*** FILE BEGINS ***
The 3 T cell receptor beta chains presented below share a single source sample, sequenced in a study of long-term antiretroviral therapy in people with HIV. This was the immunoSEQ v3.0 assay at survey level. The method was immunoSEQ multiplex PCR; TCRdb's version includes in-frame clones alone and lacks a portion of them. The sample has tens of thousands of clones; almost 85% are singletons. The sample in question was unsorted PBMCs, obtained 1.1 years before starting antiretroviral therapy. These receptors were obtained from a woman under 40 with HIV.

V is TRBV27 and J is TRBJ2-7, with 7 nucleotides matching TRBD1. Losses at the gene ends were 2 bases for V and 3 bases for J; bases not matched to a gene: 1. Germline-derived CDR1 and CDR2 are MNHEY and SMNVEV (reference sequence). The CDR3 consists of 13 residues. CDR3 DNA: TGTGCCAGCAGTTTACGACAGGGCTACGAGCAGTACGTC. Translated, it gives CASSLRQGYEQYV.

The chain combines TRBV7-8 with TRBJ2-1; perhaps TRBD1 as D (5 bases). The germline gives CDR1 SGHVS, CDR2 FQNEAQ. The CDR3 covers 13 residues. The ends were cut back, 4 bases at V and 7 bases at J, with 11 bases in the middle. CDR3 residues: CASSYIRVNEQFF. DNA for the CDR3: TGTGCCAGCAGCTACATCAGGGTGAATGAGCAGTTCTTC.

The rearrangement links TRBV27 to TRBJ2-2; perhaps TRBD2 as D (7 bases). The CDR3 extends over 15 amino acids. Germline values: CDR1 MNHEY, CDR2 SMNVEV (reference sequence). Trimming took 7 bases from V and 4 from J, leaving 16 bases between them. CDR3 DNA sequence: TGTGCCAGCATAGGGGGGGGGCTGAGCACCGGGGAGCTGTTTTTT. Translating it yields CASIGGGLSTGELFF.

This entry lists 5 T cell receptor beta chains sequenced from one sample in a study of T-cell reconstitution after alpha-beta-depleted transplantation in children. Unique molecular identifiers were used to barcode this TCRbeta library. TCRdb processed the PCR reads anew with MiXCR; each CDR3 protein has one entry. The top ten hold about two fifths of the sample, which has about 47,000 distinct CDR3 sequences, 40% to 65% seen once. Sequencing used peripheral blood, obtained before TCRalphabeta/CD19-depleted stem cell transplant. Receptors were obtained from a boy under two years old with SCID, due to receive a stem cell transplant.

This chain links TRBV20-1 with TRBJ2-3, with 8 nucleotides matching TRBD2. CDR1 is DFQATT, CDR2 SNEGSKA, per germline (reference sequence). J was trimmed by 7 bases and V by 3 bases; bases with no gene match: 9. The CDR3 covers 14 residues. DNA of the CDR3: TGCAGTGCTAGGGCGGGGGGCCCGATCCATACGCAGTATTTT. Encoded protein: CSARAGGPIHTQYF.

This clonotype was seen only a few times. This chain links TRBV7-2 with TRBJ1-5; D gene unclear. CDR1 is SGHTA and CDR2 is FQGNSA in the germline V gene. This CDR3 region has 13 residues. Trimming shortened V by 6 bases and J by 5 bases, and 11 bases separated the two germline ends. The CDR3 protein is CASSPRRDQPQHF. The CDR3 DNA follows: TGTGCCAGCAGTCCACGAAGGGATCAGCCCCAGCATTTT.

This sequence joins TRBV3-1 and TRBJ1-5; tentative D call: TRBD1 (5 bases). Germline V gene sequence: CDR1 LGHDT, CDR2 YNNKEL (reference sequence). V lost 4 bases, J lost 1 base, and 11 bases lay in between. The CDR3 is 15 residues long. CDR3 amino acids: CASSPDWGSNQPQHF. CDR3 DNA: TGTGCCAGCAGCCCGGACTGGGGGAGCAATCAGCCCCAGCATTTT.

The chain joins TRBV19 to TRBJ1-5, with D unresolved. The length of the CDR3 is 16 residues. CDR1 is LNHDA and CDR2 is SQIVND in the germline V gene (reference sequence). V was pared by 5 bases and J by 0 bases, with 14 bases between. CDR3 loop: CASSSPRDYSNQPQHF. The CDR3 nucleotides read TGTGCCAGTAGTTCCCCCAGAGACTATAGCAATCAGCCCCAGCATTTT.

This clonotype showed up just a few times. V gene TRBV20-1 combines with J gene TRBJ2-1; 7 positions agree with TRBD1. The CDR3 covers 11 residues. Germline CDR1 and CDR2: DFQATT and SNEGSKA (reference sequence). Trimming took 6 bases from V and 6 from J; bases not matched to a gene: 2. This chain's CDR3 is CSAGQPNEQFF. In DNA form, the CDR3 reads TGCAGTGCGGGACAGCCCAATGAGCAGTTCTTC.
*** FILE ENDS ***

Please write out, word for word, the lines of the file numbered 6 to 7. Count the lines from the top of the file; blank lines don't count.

This chain links TRBV20-1 with TRBJ2-3, with 8 nucleotides matching TRBD2. CDR1 is DFQATT, CDR2 SNEGSKA, per germline (reference sequence). J was trimmed by 7 bases and V by 3 bases; bases with no gene match: 9. The CDR3 covers 14 residues. DNA of the CDR3: TGCAGTGCTAGGGCGGGGGGCCCGATCCATACGCAGTATTTT. Encoded protein: CSARAGGPIHTQYF.

This clonotype was seen only a few times. This chain links TRBV7-2 with TRBJ1-5; D gene unclear. CDR1 is SGHTA and CDR2 is FQGNSA in the germline V gene. This CDR3 region has 13 residues. Trimming shortened V by 6 bases and J by 5 bases, and 11 bases separated the two germline ends. The CDR3 protein is CASSPRRDQPQHF. The CDR3 DNA follows: TGTGCCAGCAGTCCACGAAGGGATCAGCCCCAGCATTTT.